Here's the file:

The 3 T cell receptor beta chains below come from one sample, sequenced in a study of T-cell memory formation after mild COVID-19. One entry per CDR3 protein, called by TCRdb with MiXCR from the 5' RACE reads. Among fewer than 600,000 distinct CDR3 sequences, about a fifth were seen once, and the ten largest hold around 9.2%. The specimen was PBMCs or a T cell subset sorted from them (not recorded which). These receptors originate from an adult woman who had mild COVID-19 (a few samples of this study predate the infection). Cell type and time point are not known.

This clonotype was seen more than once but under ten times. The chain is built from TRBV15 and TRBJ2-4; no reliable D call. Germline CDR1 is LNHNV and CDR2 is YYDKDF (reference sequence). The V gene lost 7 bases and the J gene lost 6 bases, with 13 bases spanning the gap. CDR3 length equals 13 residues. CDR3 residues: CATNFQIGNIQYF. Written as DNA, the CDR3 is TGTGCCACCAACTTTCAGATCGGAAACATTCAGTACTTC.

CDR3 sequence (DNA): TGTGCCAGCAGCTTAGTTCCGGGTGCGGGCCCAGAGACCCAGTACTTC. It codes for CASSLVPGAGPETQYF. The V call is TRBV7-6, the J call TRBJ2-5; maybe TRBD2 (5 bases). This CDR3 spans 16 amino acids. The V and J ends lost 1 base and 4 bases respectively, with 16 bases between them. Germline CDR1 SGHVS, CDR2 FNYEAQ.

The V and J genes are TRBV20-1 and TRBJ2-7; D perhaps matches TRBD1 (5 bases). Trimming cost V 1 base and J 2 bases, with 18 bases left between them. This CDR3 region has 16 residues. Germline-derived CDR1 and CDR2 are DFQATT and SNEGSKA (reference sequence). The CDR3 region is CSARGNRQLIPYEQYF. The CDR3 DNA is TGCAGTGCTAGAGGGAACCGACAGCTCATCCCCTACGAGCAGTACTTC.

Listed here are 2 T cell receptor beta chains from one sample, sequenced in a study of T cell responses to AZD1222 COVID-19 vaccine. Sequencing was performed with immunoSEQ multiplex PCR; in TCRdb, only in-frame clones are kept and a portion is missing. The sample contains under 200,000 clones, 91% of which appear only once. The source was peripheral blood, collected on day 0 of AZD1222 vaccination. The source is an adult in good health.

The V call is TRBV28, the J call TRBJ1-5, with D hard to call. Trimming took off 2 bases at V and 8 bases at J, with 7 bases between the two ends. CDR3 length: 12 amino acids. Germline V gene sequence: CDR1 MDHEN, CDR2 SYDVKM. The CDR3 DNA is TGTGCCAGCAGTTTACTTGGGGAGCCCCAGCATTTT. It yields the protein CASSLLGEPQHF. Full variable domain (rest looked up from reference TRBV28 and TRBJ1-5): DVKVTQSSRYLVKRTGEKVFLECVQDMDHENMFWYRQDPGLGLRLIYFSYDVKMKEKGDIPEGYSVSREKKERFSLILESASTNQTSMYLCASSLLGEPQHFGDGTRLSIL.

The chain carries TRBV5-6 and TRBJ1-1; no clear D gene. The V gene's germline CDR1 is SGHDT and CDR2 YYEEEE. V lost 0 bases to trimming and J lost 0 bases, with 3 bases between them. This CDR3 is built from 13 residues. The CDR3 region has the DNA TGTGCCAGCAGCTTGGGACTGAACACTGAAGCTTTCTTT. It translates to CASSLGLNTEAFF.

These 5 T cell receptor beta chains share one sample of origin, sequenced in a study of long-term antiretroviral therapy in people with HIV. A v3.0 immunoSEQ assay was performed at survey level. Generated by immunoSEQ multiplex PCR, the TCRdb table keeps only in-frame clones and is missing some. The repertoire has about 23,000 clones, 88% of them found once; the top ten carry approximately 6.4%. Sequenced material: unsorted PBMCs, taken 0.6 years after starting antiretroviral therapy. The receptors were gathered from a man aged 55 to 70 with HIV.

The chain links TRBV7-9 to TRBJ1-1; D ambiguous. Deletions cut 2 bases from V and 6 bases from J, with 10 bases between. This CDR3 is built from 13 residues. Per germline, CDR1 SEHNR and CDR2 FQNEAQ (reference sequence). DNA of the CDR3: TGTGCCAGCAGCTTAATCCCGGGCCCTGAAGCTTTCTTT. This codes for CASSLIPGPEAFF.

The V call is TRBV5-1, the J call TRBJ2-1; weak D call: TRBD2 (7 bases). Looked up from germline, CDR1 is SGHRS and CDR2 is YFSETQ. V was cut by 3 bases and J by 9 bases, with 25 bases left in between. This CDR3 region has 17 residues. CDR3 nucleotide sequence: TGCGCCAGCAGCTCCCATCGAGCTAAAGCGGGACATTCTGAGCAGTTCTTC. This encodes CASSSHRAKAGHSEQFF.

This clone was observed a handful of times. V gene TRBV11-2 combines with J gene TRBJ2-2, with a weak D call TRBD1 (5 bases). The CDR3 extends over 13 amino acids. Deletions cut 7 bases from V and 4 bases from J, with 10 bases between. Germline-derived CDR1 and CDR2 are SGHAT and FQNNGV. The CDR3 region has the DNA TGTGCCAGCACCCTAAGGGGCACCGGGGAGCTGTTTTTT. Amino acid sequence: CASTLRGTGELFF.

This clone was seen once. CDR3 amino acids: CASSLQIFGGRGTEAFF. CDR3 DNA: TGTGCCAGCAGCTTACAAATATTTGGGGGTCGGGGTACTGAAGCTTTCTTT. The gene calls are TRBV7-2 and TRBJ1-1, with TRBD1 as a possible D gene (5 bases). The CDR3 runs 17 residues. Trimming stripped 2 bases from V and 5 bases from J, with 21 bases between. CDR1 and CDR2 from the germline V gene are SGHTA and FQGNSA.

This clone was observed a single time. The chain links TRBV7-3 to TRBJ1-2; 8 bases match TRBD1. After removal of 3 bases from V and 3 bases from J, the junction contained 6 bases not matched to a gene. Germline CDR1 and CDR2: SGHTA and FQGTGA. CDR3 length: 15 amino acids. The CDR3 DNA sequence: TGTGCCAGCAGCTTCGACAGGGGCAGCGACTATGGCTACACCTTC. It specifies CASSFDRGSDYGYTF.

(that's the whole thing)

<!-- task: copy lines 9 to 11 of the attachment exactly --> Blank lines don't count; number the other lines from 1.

The chain links TRBV7-9 to TRBJ1-1; D ambiguous. Deletions cut 2 bases from V and 6 bases from J, with 10 bases between. This CDR3 is built from 13 residues. Per germline, CDR1 SEHNR and CDR2 FQNEAQ (reference sequence). DNA of the CDR3: TGTGCCAGCAGCTTAATCCCGGGCCCTGAAGCTTTCTTT. This codes for CASSLIPGPEAFF.

The V call is TRBV5-1, the J call TRBJ2-1; weak D call: TRBD2 (7 bases). Looked up from germline, CDR1 is SGHRS and CDR2 is YFSETQ. V was cut by 3 bases and J by 9 bases, with 25 bases left in between. This CDR3 region has 17 residues. CDR3 nucleotide sequence: TGCGCCAGCAGCTCCCATCGAGCTAAAGCGGGACATTCTGAGCAGTTCTTC. This encodes CASSSHRAKAGHSEQFF.

This clone was observed a handful of times. V gene TRBV11-2 combines with J gene TRBJ2-2, with a weak D call TRBD1 (5 bases). The CDR3 extends over 13 amino acids. Deletions cut 7 bases from V and 4 bases from J, with 10 bases between. Germline-derived CDR1 and CDR2 are SGHAT and FQNNGV. The CDR3 region has the DNA TGTGCCAGCACCCTAAGGGGCACCGGGGAGCTGTTTTTT. Amino acid sequence: CASTLRGTGELFF.